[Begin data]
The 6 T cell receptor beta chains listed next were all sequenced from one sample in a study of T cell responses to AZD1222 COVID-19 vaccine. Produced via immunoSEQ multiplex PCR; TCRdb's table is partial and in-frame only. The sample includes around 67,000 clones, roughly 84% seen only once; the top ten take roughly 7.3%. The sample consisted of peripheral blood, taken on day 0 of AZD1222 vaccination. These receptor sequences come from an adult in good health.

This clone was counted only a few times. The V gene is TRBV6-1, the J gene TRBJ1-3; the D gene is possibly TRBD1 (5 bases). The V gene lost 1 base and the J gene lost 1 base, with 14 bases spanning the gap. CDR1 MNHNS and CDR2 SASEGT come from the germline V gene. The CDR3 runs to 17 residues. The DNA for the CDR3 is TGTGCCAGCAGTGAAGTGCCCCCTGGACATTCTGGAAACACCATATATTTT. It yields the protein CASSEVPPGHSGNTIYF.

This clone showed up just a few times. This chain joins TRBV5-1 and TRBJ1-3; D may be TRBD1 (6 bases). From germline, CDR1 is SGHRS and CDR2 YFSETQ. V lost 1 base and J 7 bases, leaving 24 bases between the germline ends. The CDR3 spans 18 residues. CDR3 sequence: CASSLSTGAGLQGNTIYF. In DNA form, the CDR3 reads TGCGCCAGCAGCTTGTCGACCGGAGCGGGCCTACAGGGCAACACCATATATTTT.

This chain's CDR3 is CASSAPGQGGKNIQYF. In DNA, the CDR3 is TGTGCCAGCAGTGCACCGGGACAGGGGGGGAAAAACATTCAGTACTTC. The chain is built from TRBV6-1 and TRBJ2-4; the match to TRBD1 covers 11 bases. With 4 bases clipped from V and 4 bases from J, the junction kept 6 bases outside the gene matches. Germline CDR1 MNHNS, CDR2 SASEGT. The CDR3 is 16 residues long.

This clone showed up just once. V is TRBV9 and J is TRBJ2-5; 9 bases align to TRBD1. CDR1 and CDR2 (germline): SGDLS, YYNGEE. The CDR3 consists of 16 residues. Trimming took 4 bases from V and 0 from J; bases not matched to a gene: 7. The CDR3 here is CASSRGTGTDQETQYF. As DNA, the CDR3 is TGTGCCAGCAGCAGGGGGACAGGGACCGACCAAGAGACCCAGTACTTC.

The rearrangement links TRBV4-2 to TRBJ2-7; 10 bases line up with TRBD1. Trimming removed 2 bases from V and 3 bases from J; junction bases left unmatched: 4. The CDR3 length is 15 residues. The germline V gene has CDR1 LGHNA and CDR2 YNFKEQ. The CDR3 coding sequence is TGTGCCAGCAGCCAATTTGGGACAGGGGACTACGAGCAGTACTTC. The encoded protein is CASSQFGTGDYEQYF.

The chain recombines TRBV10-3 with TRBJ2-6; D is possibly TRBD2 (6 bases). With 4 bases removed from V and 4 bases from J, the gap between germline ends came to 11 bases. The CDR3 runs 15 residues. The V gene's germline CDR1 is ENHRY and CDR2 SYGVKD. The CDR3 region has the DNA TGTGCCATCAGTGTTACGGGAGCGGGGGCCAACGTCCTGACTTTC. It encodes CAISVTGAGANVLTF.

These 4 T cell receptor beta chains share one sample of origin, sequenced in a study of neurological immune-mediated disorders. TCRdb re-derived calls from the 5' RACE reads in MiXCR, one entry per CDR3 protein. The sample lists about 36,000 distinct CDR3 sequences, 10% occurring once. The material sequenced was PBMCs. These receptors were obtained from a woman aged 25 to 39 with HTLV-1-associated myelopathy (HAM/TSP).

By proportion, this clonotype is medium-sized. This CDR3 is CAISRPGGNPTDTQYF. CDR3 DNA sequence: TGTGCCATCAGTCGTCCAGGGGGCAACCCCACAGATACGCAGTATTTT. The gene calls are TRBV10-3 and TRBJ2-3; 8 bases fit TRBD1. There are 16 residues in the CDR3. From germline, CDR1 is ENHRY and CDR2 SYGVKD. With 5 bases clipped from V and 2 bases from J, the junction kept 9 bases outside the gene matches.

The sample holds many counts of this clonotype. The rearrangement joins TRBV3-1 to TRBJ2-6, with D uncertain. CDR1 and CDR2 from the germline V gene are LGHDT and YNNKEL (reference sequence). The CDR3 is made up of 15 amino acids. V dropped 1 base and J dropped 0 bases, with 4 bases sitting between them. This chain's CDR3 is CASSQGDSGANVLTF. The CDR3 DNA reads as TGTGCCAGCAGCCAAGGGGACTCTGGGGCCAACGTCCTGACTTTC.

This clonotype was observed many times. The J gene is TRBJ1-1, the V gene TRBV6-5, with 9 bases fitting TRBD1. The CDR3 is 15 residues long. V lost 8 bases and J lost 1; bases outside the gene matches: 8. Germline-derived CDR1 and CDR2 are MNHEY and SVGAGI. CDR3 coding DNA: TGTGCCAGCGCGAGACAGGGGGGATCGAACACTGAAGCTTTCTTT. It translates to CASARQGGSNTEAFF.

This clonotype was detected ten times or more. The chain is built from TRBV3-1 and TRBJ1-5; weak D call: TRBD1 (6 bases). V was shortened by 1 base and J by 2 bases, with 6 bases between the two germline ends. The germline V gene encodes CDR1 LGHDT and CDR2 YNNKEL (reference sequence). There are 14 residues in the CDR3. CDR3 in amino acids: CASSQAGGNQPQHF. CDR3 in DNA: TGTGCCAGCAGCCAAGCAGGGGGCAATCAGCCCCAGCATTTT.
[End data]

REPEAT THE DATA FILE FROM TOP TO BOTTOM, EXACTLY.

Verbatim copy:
The 6 T cell receptor beta chains listed next were all sequenced from one sample in a study of T cell responses to AZD1222 COVID-19 vaccine. Produced via immunoSEQ multiplex PCR; TCRdb's table is partial and in-frame only. The sample includes around 67,000 clones, roughly 84% seen only once; the top ten take roughly 7.3%. The sample consisted of peripheral blood, taken on day 0 of AZD1222 vaccination. These receptor sequences come from an adult in good health.

This clone was counted only a few times. The V gene is TRBV6-1, the J gene TRBJ1-3; the D gene is possibly TRBD1 (5 bases). The V gene lost 1 base and the J gene lost 1 base, with 14 bases spanning the gap. CDR1 MNHNS and CDR2 SASEGT come from the germline V gene. The CDR3 runs to 17 residues. The DNA for the CDR3 is TGTGCCAGCAGTGAAGTGCCCCCTGGACATTCTGGAAACACCATATATTTT. It yields the protein CASSEVPPGHSGNTIYF.

This clone showed up just a few times. This chain joins TRBV5-1 and TRBJ1-3; D may be TRBD1 (6 bases). From germline, CDR1 is SGHRS and CDR2 YFSETQ. V lost 1 base and J 7 bases, leaving 24 bases between the germline ends. The CDR3 spans 18 residues. CDR3 sequence: CASSLSTGAGLQGNTIYF. In DNA form, the CDR3 reads TGCGCCAGCAGCTTGTCGACCGGAGCGGGCCTACAGGGCAACACCATATATTTT.

This chain's CDR3 is CASSAPGQGGKNIQYF. In DNA, the CDR3 is TGTGCCAGCAGTGCACCGGGACAGGGGGGGAAAAACATTCAGTACTTC. The chain is built from TRBV6-1 and TRBJ2-4; the match to TRBD1 covers 11 bases. With 4 bases clipped from V and 4 bases from J, the junction kept 6 bases outside the gene matches. Germline CDR1 MNHNS, CDR2 SASEGT. The CDR3 is 16 residues long.

This clone showed up just once. V is TRBV9 and J is TRBJ2-5; 9 bases align to TRBD1. CDR1 and CDR2 (germline): SGDLS, YYNGEE. The CDR3 consists of 16 residues. Trimming took 4 bases from V and 0 from J; bases not matched to a gene: 7. The CDR3 here is CASSRGTGTDQETQYF. As DNA, the CDR3 is TGTGCCAGCAGCAGGGGGACAGGGACCGACCAAGAGACCCAGTACTTC.

The rearrangement links TRBV4-2 to TRBJ2-7; 10 bases line up with TRBD1. Trimming removed 2 bases from V and 3 bases from J; junction bases left unmatched: 4. The CDR3 length is 15 residues. The germline V gene has CDR1 LGHNA and CDR2 YNFKEQ. The CDR3 coding sequence is TGTGCCAGCAGCCAATTTGGGACAGGGGACTACGAGCAGTACTTC. The encoded protein is CASSQFGTGDYEQYF.

The chain recombines TRBV10-3 with TRBJ2-6; D is possibly TRBD2 (6 bases). With 4 bases removed from V and 4 bases from J, the gap between germline ends came to 11 bases. The CDR3 runs 15 residues. The V gene's germline CDR1 is ENHRY and CDR2 SYGVKD. The CDR3 region has the DNA TGTGCCATCAGTGTTACGGGAGCGGGGGCCAACGTCCTGACTTTC. It encodes CAISVTGAGANVLTF.

These 4 T cell receptor beta chains share one sample of origin, sequenced in a study of neurological immune-mediated disorders. TCRdb re-derived calls from the 5' RACE reads in MiXCR, one entry per CDR3 protein. The sample lists about 36,000 distinct CDR3 sequences, 10% occurring once. The material sequenced was PBMCs. These receptors were obtained from a woman aged 25 to 39 with HTLV-1-associated myelopathy (HAM/TSP).

By proportion, this clonotype is medium-sized. This CDR3 is CAISRPGGNPTDTQYF. CDR3 DNA sequence: TGTGCCATCAGTCGTCCAGGGGGCAACCCCACAGATACGCAGTATTTT. The gene calls are TRBV10-3 and TRBJ2-3; 8 bases fit TRBD1. There are 16 residues in the CDR3. From germline, CDR1 is ENHRY and CDR2 SYGVKD. With 5 bases clipped from V and 2 bases from J, the junction kept 9 bases outside the gene matches.

The sample holds many counts of this clonotype. The rearrangement joins TRBV3-1 to TRBJ2-6, with D uncertain. CDR1 and CDR2 from the germline V gene are LGHDT and YNNKEL (reference sequence). The CDR3 is made up of 15 amino acids. V dropped 1 base and J dropped 0 bases, with 4 bases sitting between them. This chain's CDR3 is CASSQGDSGANVLTF. The CDR3 DNA reads as TGTGCCAGCAGCCAAGGGGACTCTGGGGCCAACGTCCTGACTTTC.

This clonotype was observed many times. The J gene is TRBJ1-1, the V gene TRBV6-5, with 9 bases fitting TRBD1. The CDR3 is 15 residues long. V lost 8 bases and J lost 1; bases outside the gene matches: 8. Germline-derived CDR1 and CDR2 are MNHEY and SVGAGI. CDR3 coding DNA: TGTGCCAGCGCGAGACAGGGGGGATCGAACACTGAAGCTTTCTTT. It translates to CASARQGGSNTEAFF.

This clonotype was detected ten times or more. The chain is built from TRBV3-1 and TRBJ1-5; weak D call: TRBD1 (6 bases). V was shortened by 1 base and J by 2 bases, with 6 bases between the two germline ends. The germline V gene encodes CDR1 LGHDT and CDR2 YNNKEL (reference sequence). There are 14 residues in the CDR3. CDR3 in amino acids: CASSQAGGNQPQHF. CDR3 in DNA: TGTGCCAGCAGCCAAGCAGGGGGCAATCAGCCCCAGCATTTT.